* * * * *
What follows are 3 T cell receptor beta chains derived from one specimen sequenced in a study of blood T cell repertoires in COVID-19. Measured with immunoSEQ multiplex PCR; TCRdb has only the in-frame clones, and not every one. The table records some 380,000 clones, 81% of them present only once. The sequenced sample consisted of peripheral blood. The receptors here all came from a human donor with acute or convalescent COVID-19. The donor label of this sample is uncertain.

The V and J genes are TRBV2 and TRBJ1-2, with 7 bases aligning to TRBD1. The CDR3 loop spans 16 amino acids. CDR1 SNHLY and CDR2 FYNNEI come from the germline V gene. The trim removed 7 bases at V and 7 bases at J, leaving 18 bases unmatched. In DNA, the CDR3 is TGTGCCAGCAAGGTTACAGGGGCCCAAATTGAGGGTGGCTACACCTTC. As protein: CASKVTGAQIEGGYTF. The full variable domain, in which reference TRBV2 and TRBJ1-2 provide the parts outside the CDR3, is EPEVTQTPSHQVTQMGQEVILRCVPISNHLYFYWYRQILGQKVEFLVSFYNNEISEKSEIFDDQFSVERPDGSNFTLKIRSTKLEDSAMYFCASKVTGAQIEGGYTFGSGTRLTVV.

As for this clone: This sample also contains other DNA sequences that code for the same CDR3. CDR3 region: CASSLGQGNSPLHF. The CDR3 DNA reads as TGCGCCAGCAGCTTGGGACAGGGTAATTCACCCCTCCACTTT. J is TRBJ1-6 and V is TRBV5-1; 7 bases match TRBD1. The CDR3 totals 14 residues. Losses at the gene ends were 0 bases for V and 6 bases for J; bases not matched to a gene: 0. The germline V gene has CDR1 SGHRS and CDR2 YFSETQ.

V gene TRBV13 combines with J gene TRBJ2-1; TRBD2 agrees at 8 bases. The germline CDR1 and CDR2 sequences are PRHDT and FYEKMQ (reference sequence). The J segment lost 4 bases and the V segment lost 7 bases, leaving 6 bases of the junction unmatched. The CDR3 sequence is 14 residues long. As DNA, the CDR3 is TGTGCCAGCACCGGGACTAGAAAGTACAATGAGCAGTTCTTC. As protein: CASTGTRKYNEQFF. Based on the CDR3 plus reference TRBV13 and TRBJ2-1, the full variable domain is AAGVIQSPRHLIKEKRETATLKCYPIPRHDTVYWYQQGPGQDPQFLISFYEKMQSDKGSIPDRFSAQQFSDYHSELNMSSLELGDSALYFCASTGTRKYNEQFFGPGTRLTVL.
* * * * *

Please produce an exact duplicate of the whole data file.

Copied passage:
What follows are 3 T cell receptor beta chains derived from one specimen sequenced in a study of blood T cell repertoires in COVID-19. Measured with immunoSEQ multiplex PCR; TCRdb has only the in-frame clones, and not every one. The table records some 380,000 clones, 81% of them present only once. The sequenced sample consisted of peripheral blood. The receptors here all came from a human donor with acute or convalescent COVID-19. The donor label of this sample is uncertain.

The V and J genes are TRBV2 and TRBJ1-2, with 7 bases aligning to TRBD1. The CDR3 loop spans 16 amino acids. CDR1 SNHLY and CDR2 FYNNEI come from the germline V gene. The trim removed 7 bases at V and 7 bases at J, leaving 18 bases unmatched. In DNA, the CDR3 is TGTGCCAGCAAGGTTACAGGGGCCCAAATTGAGGGTGGCTACACCTTC. As protein: CASKVTGAQIEGGYTF. The full variable domain, in which reference TRBV2 and TRBJ1-2 provide the parts outside the CDR3, is EPEVTQTPSHQVTQMGQEVILRCVPISNHLYFYWYRQILGQKVEFLVSFYNNEISEKSEIFDDQFSVERPDGSNFTLKIRSTKLEDSAMYFCASKVTGAQIEGGYTFGSGTRLTVV.

As for this clone: This sample also contains other DNA sequences that code for the same CDR3. CDR3 region: CASSLGQGNSPLHF. The CDR3 DNA reads as TGCGCCAGCAGCTTGGGACAGGGTAATTCACCCCTCCACTTT. J is TRBJ1-6 and V is TRBV5-1; 7 bases match TRBD1. The CDR3 totals 14 residues. Losses at the gene ends were 0 bases for V and 6 bases for J; bases not matched to a gene: 0. The germline V gene has CDR1 SGHRS and CDR2 YFSETQ.

V gene TRBV13 combines with J gene TRBJ2-1; TRBD2 agrees at 8 bases. The germline CDR1 and CDR2 sequences are PRHDT and FYEKMQ (reference sequence). The J segment lost 4 bases and the V segment lost 7 bases, leaving 6 bases of the junction unmatched. The CDR3 sequence is 14 residues long. As DNA, the CDR3 is TGTGCCAGCACCGGGACTAGAAAGTACAATGAGCAGTTCTTC. As protein: CASTGTRKYNEQFF. Based on the CDR3 plus reference TRBV13 and TRBJ2-1, the full variable domain is AAGVIQSPRHLIKEKRETATLKCYPIPRHDTVYWYQQGPGQDPQFLISFYEKMQSDKGSIPDRFSAQQFSDYHSELNMSSLELGDSALYFCASTGTRKYNEQFFGPGTRLTVL.